February 4, 2023

The “gap” in pay between men and women has long been a characteristic of the American economy.

While the pay gap has decreased since the 1960s, improvements have halted over the past ten years. Experts say this trend significantly affects women’s financial stability and welfare.

“What you’ll find is that no matter how you measure it, a pay gap exists,” said Elise Gould, a senior economist at the Economic Policy Institute, a left-leaning think tank. “It has a huge impact on lifetime earnings.”

The most precise indicator of the disparity is shown here: According to the U.S. Census Bureau, women earned 83 cents for every dollar earned by men in 2020. (The analysis calculates the median pay for year-round, full-time employees who are 15 years of age or older.)

Or, it would take women about 40 more work days to make an equivalent salary to men.

Even more disadvantaged are women of color. According to the U.S. Department of Labor, Black women were paid 64% and Hispanic women 57% of what white non-Hispanic males were paid in 2020.

Women were paid 61 cents for every dollar earned by males in 1960 when the gender wage gap was significantly worse.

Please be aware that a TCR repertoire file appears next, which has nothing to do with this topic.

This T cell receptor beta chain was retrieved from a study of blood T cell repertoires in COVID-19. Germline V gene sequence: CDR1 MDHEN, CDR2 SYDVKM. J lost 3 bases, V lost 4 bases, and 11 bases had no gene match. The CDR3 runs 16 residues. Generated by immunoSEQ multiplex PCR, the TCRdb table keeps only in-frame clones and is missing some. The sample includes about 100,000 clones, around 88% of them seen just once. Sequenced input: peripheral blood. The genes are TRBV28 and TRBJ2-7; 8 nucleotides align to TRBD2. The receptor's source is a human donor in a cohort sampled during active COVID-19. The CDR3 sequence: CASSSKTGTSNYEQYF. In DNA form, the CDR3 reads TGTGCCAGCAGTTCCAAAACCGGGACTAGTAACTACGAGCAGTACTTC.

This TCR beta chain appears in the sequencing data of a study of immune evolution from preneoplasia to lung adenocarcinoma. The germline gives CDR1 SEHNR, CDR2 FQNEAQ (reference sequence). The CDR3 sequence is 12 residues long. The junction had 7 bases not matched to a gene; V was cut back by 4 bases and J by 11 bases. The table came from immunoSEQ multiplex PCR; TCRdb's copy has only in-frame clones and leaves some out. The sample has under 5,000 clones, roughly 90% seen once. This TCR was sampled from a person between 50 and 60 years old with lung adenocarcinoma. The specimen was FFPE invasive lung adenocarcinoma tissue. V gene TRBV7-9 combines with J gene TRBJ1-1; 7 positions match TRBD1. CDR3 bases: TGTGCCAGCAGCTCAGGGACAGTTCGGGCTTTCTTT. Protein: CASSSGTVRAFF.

Since then, according to Fry, women have made significant strides in their education and professional experience, which employers frequently recognize with higher compensation.

According to Pew, young women are more likely than young males to be enrolled in college, while women over 25 are more likely to have a four-year degree.

According to Emily Martin, vice president for education and workplace justice at the National Women’s Law Center, Americans have noticed significant changes in American laws and culture, including stricter enforcement of laws against pay discrimination and changing expectations and perceptions of women in the workforce.

According to experts, the issue goes beyond the fact that women’s compensation continues to be undervalued. The wage difference still exists when comparing women and men with comparable levels of education, occupations, incomes, and races.

In reality, a recent study by Gould found that growth has stagnated for more than 20 years: after accounting for disparities in education, age, region, race, and ethnicity, women’s salaries in 2021 were roughly 80 cents for every dollar earned by men, not changing from 77 cents in 1994.

As one can conclude, although people of color and women are seen in media, their pay is still significantly lower than men’s due to the sexism apparent in society.